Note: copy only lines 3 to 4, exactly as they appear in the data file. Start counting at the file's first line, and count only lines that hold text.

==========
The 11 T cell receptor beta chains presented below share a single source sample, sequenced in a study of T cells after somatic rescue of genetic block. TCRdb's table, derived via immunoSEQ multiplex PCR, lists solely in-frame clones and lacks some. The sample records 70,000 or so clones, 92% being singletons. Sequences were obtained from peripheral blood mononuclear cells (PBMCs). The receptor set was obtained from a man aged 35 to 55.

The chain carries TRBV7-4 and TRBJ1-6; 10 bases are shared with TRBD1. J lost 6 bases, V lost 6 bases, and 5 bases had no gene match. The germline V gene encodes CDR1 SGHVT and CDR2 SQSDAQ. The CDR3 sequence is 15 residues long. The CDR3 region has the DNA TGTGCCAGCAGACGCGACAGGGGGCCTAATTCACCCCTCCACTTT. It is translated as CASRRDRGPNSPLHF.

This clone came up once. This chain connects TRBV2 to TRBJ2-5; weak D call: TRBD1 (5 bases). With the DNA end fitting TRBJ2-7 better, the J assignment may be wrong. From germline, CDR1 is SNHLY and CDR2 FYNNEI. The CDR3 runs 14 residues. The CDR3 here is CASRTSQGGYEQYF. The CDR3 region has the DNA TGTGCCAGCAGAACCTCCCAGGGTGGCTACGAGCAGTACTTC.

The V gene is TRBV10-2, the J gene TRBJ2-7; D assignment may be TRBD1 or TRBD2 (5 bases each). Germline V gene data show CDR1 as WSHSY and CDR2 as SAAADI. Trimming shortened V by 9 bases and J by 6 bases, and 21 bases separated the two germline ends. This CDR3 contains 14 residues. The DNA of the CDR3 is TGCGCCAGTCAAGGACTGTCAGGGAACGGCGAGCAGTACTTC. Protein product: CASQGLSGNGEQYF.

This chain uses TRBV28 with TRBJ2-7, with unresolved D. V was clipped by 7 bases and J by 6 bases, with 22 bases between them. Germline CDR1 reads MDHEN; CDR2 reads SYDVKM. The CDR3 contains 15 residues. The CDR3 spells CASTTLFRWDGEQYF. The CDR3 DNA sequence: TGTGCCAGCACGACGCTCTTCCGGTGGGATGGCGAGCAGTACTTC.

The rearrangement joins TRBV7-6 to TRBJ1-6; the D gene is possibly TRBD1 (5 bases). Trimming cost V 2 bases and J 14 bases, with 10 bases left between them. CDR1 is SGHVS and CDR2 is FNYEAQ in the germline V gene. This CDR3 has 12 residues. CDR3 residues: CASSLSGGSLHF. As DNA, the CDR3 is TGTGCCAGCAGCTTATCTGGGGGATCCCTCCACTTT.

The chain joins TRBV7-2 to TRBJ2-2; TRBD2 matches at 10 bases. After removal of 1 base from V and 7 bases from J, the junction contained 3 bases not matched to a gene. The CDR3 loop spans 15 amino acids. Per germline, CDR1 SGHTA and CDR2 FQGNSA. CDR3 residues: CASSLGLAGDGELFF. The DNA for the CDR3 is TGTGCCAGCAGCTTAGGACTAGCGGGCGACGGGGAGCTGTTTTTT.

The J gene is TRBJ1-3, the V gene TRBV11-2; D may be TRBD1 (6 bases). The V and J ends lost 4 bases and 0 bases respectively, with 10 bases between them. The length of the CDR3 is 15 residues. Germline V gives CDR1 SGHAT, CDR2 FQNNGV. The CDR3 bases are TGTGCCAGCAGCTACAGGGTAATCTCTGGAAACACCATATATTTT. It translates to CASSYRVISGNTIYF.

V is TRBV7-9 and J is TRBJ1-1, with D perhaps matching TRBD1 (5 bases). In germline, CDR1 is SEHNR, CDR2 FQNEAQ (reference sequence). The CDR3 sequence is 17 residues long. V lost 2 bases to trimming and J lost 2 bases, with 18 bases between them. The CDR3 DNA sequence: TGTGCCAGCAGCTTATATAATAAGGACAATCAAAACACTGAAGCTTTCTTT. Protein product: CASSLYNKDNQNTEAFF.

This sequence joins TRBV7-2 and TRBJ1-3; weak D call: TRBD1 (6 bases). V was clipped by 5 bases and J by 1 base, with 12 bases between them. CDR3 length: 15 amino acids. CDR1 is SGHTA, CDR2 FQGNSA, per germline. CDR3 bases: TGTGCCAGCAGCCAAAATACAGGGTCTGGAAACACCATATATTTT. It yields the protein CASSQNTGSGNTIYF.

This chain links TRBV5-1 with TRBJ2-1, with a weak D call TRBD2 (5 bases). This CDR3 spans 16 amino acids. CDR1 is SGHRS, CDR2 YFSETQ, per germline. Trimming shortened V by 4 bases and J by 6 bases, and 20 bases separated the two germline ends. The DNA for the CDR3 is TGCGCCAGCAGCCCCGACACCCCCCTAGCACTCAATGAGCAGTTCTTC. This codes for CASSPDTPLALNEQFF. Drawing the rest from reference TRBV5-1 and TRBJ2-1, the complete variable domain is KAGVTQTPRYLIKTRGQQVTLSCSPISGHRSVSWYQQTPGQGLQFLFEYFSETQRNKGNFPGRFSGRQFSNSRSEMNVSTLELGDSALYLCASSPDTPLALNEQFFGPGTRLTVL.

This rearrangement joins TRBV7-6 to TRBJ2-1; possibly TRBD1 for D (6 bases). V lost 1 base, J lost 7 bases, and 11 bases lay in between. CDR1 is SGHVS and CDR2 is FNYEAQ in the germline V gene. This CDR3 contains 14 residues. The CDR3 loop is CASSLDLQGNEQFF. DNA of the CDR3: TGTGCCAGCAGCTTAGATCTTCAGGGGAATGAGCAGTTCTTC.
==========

This clone came up once. This chain connects TRBV2 to TRBJ2-5; weak D call: TRBD1 (5 bases). With the DNA end fitting TRBJ2-7 better, the J assignment may be wrong. From germline, CDR1 is SNHLY and CDR2 FYNNEI. The CDR3 runs 14 residues. The CDR3 here is CASRTSQGGYEQYF. The CDR3 region has the DNA TGTGCCAGCAGAACCTCCCAGGGTGGCTACGAGCAGTACTTC.

The V gene is TRBV10-2, the J gene TRBJ2-7; D assignment may be TRBD1 or TRBD2 (5 bases each). Germline V gene data show CDR1 as WSHSY and CDR2 as SAAADI. Trimming shortened V by 9 bases and J by 6 bases, and 21 bases separated the two germline ends. This CDR3 contains 14 residues. The DNA of the CDR3 is TGCGCCAGTCAAGGACTGTCAGGGAACGGCGAGCAGTACTTC. Protein product: CASQGLSGNGEQYF.